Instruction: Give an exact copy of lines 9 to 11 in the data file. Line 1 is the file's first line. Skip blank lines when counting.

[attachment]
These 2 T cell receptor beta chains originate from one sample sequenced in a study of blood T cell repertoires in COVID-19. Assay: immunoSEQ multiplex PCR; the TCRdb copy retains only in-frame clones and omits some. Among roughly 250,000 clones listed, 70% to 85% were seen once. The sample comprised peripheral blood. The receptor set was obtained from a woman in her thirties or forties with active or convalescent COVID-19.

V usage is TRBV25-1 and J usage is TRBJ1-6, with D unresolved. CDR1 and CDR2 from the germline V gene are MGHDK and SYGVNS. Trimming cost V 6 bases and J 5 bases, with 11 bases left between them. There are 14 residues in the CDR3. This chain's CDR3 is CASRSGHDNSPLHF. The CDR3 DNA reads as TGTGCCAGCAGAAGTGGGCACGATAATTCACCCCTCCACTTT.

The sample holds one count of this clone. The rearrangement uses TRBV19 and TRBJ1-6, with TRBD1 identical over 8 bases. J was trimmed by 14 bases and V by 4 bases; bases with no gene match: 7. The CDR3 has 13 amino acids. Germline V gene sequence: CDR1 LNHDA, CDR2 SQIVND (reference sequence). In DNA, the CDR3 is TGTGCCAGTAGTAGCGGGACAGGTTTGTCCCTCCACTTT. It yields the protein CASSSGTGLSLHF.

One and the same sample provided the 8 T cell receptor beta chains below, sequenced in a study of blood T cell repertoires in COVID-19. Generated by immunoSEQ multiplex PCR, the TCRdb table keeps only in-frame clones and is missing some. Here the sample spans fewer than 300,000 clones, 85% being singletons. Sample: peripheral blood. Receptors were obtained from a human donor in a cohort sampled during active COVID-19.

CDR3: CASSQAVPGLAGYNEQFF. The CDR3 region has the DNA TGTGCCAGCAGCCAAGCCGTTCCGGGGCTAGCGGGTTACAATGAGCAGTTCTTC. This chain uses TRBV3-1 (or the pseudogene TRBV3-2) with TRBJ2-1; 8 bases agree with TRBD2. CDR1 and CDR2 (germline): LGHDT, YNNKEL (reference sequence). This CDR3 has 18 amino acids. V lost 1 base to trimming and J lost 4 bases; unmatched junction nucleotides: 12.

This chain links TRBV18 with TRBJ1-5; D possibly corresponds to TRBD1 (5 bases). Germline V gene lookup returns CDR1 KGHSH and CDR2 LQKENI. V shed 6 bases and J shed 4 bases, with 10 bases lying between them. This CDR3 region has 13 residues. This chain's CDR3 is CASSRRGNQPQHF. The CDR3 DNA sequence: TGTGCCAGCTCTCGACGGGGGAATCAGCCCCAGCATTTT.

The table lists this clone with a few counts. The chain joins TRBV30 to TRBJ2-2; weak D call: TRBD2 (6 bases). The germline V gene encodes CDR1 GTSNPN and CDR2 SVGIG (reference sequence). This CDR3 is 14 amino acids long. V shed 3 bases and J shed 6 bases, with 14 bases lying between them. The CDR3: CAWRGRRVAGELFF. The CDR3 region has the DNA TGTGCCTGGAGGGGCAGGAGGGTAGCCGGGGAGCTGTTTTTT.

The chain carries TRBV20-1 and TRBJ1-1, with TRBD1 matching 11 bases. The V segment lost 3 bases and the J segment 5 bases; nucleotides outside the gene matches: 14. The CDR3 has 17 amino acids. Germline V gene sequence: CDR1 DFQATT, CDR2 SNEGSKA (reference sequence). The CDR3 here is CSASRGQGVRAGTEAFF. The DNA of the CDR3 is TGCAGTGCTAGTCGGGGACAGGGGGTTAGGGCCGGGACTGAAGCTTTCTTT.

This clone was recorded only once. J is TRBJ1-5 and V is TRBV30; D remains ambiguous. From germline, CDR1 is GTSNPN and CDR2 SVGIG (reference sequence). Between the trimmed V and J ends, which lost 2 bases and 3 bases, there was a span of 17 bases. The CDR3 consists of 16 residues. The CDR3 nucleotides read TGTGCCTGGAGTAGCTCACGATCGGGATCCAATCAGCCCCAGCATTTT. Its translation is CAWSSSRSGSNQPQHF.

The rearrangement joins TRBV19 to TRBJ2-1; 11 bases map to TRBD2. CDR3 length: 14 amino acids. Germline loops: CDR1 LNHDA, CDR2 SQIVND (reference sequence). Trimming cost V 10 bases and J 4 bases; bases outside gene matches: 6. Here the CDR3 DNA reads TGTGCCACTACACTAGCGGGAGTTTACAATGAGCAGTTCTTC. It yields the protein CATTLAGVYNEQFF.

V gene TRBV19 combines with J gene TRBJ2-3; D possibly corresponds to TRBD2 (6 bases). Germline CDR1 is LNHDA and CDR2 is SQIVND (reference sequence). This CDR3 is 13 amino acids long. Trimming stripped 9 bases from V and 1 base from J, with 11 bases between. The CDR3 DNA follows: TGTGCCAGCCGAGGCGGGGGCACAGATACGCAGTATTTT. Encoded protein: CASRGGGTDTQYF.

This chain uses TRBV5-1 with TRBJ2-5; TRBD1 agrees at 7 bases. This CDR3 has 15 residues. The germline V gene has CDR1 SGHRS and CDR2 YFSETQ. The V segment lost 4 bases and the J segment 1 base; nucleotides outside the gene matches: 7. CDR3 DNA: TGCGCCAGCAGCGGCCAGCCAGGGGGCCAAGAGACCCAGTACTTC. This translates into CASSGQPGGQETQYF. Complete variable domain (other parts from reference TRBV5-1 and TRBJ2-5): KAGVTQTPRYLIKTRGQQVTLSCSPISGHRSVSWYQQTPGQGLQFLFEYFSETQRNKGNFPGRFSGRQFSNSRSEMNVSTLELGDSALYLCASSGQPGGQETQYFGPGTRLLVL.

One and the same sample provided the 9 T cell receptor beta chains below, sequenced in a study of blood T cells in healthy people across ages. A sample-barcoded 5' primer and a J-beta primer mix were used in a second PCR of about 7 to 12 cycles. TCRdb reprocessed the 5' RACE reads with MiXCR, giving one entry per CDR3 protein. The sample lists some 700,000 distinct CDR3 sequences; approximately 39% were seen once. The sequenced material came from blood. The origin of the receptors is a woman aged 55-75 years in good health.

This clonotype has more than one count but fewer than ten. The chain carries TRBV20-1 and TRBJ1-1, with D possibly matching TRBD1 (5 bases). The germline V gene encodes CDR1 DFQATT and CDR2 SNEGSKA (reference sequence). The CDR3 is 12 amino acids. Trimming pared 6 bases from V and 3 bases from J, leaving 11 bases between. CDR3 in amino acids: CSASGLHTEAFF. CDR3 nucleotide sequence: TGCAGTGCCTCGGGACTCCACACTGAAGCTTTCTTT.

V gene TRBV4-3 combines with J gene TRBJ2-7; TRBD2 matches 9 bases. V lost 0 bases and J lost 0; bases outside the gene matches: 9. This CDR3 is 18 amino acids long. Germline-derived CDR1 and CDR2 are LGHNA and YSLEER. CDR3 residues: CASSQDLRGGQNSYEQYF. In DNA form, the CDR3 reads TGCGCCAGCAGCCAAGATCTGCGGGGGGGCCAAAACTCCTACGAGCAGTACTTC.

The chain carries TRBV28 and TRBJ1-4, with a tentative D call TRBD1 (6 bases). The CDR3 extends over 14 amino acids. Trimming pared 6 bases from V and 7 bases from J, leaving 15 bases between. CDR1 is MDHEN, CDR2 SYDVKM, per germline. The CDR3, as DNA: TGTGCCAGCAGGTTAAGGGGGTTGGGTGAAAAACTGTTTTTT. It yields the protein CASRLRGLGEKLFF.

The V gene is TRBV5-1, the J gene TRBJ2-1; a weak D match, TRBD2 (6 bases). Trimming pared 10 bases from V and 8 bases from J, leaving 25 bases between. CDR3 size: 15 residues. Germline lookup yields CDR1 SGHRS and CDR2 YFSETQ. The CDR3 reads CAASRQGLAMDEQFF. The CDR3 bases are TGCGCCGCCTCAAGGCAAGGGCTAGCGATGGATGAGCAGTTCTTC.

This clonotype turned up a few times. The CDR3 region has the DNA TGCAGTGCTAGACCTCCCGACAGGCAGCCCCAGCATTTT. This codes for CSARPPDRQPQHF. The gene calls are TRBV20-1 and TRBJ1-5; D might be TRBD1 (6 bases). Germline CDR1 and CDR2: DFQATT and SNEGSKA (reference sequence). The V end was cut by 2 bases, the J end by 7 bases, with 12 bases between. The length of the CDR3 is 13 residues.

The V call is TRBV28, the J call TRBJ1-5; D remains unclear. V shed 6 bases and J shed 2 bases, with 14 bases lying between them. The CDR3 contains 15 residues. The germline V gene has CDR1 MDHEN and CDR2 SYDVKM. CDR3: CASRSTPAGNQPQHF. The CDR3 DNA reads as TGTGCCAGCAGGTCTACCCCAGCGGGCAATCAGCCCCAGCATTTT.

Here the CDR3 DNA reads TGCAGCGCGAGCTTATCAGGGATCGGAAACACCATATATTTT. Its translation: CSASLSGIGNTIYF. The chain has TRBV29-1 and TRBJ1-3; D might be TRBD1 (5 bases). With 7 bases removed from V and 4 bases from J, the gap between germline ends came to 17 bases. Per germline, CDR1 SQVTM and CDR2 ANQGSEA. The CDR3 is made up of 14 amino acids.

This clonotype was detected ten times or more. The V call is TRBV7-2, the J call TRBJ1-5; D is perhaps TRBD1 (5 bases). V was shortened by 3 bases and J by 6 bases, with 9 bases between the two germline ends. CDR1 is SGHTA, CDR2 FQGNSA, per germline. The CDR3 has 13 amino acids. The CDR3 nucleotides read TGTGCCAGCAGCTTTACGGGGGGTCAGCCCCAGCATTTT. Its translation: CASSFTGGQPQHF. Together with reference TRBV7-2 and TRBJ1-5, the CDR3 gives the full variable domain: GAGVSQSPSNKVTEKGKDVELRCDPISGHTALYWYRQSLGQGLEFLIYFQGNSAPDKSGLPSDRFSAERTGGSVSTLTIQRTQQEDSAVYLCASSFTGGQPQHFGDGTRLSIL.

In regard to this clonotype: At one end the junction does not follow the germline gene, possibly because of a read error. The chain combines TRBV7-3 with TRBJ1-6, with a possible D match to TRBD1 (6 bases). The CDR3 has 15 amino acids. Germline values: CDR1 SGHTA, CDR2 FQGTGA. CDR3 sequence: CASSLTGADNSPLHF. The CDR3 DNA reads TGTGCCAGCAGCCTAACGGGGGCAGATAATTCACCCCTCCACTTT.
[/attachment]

This clone was recorded only once. J is TRBJ1-5 and V is TRBV30; D remains ambiguous. From germline, CDR1 is GTSNPN and CDR2 SVGIG (reference sequence). Between the trimmed V and J ends, which lost 2 bases and 3 bases, there was a span of 17 bases. The CDR3 consists of 16 residues. The CDR3 nucleotides read TGTGCCTGGAGTAGCTCACGATCGGGATCCAATCAGCCCCAGCATTTT. Its translation is CAWSSSRSGSNQPQHF.

The rearrangement joins TRBV19 to TRBJ2-1; 11 bases map to TRBD2. CDR3 length: 14 amino acids. Germline loops: CDR1 LNHDA, CDR2 SQIVND (reference sequence). Trimming cost V 10 bases and J 4 bases; bases outside gene matches: 6. Here the CDR3 DNA reads TGTGCCACTACACTAGCGGGAGTTTACAATGAGCAGTTCTTC. It yields the protein CATTLAGVYNEQFF.

V gene TRBV19 combines with J gene TRBJ2-3; D possibly corresponds to TRBD2 (6 bases). Germline CDR1 is LNHDA and CDR2 is SQIVND (reference sequence). This CDR3 is 13 amino acids long. Trimming stripped 9 bases from V and 1 base from J, with 11 bases between. The CDR3 DNA follows: TGTGCCAGCCGAGGCGGGGGCACAGATACGCAGTATTTT. Encoded protein: CASRGGGTDTQYF.